July 27, 2021

George Floyd Worked With Officer Charged in His Death

One was a veteran of the Minneapolis Police Department who moonlighted as an off-duty security guard. The other provided security at a Salvation Army store and spent some of his evenings at local clubs, working as a bouncer.

In the year before their fatal encounter, George Floyd, 46, and the officer now charged with his death, Derek Chauvin, 44, worked at the same Minneapolis Latin nightclub, both part of the team responsible for keeping rowdy customers under control.

Their paths crossed for the last time in the waning light of a Memorial Day evening, outside a corner store known as the best place in town to find menthol cigarettes. Within an hour, Floyd was dead, his last pleas and gasps captured in a horrifically graphic video.

In a move that has since prompted protests in cities across the country, Chauvin knelt down on Floyd behind a police vehicle outside the store. For eight minutes and 46 seconds, according to a criminal complaint filed Friday by the Hennepin County district attorney, the police officer pressed his knee into Floyd’s neck in silence, staring toward the ground as his captive gasped repeatedly that he could not breathe.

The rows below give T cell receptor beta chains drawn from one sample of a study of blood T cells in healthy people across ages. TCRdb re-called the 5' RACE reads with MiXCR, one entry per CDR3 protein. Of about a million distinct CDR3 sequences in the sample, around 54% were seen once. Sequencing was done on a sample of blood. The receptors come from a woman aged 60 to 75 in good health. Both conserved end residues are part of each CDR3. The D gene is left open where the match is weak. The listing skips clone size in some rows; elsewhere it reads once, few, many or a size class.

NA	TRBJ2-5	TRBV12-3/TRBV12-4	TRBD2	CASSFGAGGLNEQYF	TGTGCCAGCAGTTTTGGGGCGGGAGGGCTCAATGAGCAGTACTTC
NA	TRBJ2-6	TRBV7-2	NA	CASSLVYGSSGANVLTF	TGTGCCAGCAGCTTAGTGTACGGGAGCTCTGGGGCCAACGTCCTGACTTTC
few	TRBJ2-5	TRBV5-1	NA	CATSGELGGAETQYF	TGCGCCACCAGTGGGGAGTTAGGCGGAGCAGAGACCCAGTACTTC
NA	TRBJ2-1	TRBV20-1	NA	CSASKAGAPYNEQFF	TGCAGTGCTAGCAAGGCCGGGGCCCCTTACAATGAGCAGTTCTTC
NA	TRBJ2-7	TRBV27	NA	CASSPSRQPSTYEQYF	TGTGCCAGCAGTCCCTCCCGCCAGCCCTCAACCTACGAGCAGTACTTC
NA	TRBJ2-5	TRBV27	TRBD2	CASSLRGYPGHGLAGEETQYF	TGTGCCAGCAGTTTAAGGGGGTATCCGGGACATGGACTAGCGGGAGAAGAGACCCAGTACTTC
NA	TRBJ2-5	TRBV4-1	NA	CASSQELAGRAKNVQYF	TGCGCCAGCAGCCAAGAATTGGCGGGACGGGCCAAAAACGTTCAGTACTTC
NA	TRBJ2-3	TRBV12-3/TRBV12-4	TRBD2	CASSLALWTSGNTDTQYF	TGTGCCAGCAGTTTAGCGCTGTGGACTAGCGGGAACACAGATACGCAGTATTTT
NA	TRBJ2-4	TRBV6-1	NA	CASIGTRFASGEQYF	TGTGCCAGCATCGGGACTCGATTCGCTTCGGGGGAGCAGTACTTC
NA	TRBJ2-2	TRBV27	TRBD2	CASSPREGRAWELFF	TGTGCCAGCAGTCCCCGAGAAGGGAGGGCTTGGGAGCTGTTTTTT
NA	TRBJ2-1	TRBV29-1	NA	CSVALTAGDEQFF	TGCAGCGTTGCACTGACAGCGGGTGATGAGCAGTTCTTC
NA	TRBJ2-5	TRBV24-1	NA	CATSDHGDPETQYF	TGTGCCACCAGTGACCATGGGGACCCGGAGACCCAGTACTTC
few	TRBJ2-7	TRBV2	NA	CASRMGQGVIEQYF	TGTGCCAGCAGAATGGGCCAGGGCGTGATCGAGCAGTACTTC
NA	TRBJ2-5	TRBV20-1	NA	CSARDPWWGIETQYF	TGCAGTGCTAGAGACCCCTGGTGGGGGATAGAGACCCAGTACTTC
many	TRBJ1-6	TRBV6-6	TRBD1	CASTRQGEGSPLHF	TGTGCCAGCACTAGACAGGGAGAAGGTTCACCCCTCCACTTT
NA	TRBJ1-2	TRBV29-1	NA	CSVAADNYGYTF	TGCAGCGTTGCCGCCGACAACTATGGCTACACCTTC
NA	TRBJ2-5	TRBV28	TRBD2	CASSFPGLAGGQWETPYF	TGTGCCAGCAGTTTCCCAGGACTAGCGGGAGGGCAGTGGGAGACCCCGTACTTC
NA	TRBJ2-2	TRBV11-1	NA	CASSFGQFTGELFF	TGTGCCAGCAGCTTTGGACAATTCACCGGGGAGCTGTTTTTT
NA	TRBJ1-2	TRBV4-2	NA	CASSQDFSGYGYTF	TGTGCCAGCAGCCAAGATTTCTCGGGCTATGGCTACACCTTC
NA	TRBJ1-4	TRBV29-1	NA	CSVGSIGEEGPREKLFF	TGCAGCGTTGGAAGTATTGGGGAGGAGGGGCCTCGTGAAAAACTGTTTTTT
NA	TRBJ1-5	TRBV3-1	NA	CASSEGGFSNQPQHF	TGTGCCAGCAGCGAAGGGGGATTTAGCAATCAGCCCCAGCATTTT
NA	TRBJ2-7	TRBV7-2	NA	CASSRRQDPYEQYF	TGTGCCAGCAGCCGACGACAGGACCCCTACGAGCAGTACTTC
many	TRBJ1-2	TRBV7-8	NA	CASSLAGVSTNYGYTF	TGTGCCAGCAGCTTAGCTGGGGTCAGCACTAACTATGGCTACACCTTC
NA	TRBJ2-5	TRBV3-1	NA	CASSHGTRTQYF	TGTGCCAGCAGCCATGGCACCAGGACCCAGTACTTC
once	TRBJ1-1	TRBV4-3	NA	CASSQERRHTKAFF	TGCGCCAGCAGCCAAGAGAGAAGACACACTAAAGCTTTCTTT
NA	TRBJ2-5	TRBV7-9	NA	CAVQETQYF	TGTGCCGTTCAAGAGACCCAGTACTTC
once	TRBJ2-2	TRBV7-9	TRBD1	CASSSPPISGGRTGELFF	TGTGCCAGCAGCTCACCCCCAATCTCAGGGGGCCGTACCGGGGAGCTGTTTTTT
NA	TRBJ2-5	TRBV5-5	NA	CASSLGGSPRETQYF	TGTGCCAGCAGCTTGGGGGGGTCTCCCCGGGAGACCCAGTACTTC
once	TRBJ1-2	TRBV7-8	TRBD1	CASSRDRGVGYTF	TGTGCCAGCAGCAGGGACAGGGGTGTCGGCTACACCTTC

Bystanders waved their cellphones, cursed and pleaded for help, and still, for two minutes and 53 seconds after Floyd had stopped protesting and became unresponsive, the officer continued to kneel.

The case has become part of a now-familiar history of police violence in recent years in which African American men have died in encounters that were shockingly mundane in their origins — Eric Garner, who died after a 2014 arrest in New York for selling cigarettes without tax stamps; Michael Brown, who died in an encounter with police the same year in Ferguson, Missouri, after walking in the street instead of using the sidewalk.

Floyd’s case began with a report of a counterfeit $20 bill that a storekeeper said he tried to pass to buy cigarettes.

“He died for nothing — something about a fake bill — that was nothing,” said Jason Polk, 53, a city bus driver and one of a number of South Minneapolis residents who have expressed outrage over the case.

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